As expected from Batman; there are a variety of gadgets such as a miniature drone that can be piloted remotely to take a closer look at enemy buildings protected by high level security, therefore providing Batman with time to assess the situation and positioning of bodyguards and personnel before making his most efficient entrance in the form of stealth or combat. Meanwhile, the Batmobile is present, although it is seen in scripted scenes instead of being driven by the player, but it is pretty amazing to see Bruce Wayne’s sports car transform into the Batmobile.

Character design is incredible as Telltale’s approach to Batman’s heroes and villains is gritty with excellent pacing that moves from one key plot point to another without ever feeling padded out to fill a chapter let alone an episode. A particular highlight is how Telltale have captured the relationship between Bruce Wayne and Selina Kyle in tandem with Batman and Catwoman, while Bruce Wayne learns that not everything is as he thought it was between himself and family, friends, allies and enemies.

Environment design is as amazing as always from Telltale’s stories as it brilliantly reflects the subject matter with a variety of incredibly realised locations within Gotham City including the Bat Cave, Wayne Manor, Cobblepot Park, Carmine Falcone’s Skyline Club, Gotham City Police Department (GCPD), Wayne Memorial Auditorium and more besides. There are also a variety of outdoor environments that Bruce Wayne drives past in his sports car or Batman cruises by in his Batmobile.

Extras include a codex and your choices which are all gradually unlocked as you progress through the story. Codex is reminiscent to the Book of Fables from The Wolf Among Us as it provides a biography for the many characters and locations you will come across and explore in order to provide a significant wealth of information regarding their back story and how the characters and locations tie in with Bruce Wayne’s decision to become the crime fighting superhero known as Batman.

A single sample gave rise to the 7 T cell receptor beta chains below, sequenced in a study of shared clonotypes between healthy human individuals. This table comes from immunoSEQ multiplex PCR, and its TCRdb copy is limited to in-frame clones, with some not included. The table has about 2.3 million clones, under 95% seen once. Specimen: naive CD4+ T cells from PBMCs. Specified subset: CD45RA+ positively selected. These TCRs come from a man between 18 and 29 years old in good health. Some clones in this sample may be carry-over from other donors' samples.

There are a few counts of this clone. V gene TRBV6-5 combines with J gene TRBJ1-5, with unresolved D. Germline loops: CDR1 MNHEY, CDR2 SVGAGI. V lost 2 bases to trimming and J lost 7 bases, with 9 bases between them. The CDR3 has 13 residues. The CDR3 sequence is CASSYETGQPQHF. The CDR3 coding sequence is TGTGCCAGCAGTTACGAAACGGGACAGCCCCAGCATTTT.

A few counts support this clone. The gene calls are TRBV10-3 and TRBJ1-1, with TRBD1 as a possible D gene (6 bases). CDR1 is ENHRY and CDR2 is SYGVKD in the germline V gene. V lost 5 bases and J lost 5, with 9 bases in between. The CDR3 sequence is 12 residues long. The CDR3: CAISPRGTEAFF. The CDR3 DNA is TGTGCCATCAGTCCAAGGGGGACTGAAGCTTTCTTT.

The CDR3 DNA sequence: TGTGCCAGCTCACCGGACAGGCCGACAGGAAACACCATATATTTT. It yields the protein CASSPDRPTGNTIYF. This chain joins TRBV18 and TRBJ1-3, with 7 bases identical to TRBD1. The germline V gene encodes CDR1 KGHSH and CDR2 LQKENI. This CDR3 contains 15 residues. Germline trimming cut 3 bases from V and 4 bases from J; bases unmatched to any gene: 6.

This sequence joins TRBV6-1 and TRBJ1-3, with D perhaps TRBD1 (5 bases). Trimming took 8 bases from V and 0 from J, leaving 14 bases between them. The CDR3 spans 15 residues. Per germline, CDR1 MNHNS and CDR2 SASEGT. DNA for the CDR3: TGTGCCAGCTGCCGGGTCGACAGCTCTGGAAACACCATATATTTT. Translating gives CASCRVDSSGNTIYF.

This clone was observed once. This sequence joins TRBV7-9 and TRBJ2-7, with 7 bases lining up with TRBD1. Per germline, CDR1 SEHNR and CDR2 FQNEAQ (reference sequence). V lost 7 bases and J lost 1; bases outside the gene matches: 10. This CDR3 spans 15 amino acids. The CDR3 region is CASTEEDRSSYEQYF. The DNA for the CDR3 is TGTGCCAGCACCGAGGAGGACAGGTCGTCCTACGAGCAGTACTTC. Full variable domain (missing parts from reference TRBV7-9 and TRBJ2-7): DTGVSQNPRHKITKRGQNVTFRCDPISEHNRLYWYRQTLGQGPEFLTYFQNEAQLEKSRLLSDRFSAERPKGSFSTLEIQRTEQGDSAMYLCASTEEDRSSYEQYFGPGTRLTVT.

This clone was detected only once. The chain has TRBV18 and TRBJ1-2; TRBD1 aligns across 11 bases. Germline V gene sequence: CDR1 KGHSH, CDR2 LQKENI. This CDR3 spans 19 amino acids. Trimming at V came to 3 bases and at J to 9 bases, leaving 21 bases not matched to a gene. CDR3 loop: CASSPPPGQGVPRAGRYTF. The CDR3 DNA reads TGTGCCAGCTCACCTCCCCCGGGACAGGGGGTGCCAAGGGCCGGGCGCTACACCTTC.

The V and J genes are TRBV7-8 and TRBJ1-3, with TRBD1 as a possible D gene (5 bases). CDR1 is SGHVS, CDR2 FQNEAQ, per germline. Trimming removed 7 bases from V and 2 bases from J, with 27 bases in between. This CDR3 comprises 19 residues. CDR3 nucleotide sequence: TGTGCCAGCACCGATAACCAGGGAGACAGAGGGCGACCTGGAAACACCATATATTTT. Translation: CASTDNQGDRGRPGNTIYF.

The My Choices feature from previous Telltale stories makes a welcome return by providing an entire listing of your choices including the statistical analysis regarding the percentage of players who have made the same choice as you for each moral decision as well as a variety of decisions that are scattered throughout the chapters of each episode such as if Bruce Wayne allowed Harvey Dent into the private meeting with Falcone, if Bruce Wayne provided the reporter Vicki Vale with a quote or not, if Batman broke a criminal’s arm to make sure he would never be able to fire a weapon again and much more besides with the feature being directly available from the extras menu after having completed an episode.